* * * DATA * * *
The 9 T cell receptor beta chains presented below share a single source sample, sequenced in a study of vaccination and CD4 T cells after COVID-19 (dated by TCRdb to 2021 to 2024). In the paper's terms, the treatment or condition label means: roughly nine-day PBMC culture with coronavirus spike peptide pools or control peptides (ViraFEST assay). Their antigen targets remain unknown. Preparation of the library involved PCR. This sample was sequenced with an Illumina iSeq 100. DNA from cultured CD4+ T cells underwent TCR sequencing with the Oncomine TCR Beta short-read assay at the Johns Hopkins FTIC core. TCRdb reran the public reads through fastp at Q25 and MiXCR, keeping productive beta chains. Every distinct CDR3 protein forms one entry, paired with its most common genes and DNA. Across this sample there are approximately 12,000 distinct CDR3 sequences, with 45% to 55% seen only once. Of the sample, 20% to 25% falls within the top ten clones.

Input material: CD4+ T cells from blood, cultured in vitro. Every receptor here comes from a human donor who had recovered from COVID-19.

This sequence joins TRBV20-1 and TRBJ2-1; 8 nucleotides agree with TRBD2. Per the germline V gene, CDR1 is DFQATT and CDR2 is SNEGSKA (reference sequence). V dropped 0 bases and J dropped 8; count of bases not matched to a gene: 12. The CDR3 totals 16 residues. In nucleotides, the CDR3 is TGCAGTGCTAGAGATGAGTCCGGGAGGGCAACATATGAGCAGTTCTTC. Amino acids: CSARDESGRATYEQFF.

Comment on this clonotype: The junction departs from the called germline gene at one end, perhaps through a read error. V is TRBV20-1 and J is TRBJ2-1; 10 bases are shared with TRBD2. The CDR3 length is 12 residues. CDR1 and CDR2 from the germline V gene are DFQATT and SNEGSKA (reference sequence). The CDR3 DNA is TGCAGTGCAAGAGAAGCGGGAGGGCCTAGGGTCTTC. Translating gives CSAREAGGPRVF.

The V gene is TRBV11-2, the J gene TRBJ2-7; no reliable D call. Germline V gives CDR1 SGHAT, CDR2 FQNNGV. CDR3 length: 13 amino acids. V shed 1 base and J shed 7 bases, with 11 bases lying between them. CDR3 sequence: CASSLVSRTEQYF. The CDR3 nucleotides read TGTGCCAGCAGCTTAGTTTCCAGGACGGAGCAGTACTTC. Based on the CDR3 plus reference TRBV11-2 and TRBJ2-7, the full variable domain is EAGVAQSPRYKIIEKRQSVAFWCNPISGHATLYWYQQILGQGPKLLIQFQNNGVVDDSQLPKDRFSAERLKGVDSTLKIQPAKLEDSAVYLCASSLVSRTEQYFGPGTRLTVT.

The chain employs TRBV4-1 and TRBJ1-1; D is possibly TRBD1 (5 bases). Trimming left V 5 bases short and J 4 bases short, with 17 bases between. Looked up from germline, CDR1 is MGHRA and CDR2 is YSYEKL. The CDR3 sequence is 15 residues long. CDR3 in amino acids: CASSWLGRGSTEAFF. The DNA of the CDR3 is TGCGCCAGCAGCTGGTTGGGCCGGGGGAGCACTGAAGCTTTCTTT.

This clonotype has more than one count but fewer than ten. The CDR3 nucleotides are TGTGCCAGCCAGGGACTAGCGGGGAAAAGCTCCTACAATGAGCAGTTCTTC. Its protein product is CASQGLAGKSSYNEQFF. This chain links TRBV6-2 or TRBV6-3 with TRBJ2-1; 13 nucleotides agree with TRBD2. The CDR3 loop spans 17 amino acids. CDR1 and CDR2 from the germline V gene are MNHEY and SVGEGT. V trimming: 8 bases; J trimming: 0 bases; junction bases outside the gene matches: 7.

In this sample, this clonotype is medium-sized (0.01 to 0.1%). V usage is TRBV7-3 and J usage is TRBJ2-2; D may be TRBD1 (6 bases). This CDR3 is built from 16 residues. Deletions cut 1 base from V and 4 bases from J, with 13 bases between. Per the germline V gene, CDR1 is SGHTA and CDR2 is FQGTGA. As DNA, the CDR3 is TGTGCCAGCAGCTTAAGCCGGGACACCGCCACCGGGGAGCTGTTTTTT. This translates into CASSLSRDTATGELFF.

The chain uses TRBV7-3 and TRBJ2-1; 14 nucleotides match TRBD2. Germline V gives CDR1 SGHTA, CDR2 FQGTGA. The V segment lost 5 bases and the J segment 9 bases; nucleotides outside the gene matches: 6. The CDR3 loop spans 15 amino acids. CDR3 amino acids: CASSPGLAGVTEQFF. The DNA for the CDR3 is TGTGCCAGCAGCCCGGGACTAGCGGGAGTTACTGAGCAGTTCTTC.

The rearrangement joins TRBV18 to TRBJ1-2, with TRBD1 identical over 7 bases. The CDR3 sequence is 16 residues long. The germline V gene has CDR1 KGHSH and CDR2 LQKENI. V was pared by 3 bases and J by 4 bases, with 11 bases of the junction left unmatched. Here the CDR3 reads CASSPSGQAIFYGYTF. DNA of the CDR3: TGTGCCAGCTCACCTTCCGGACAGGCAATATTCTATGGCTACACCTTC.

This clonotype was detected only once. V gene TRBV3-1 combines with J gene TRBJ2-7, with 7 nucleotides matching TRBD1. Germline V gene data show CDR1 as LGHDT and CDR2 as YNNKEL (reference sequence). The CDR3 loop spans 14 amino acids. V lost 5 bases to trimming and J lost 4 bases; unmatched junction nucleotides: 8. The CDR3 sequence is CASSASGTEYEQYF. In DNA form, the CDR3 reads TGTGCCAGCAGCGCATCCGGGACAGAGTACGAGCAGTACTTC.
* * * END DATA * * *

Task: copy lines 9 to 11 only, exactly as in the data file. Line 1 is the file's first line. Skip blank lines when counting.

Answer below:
The chain uses TRBV7-3 and TRBJ2-1; 14 nucleotides match TRBD2. Germline V gives CDR1 SGHTA, CDR2 FQGTGA. The V segment lost 5 bases and the J segment 9 bases; nucleotides outside the gene matches: 6. The CDR3 loop spans 15 amino acids. CDR3 amino acids: CASSPGLAGVTEQFF. The DNA for the CDR3 is TGTGCCAGCAGCCCGGGACTAGCGGGAGTTACTGAGCAGTTCTTC.

The rearrangement joins TRBV18 to TRBJ1-2, with TRBD1 identical over 7 bases. The CDR3 sequence is 16 residues long. The germline V gene has CDR1 KGHSH and CDR2 LQKENI. V was pared by 3 bases and J by 4 bases, with 11 bases of the junction left unmatched. Here the CDR3 reads CASSPSGQAIFYGYTF. DNA of the CDR3: TGTGCCAGCTCACCTTCCGGACAGGCAATATTCTATGGCTACACCTTC.

This clonotype was detected only once. V gene TRBV3-1 combines with J gene TRBJ2-7, with 7 nucleotides matching TRBD1. Germline V gene data show CDR1 as LGHDT and CDR2 as YNNKEL (reference sequence). The CDR3 loop spans 14 amino acids. V lost 5 bases to trimming and J lost 4 bases; unmatched junction nucleotides: 8. The CDR3 sequence is CASSASGTEYEQYF. In DNA form, the CDR3 reads TGTGCCAGCAGCGCATCCGGGACAGAGTACGAGCAGTACTTC.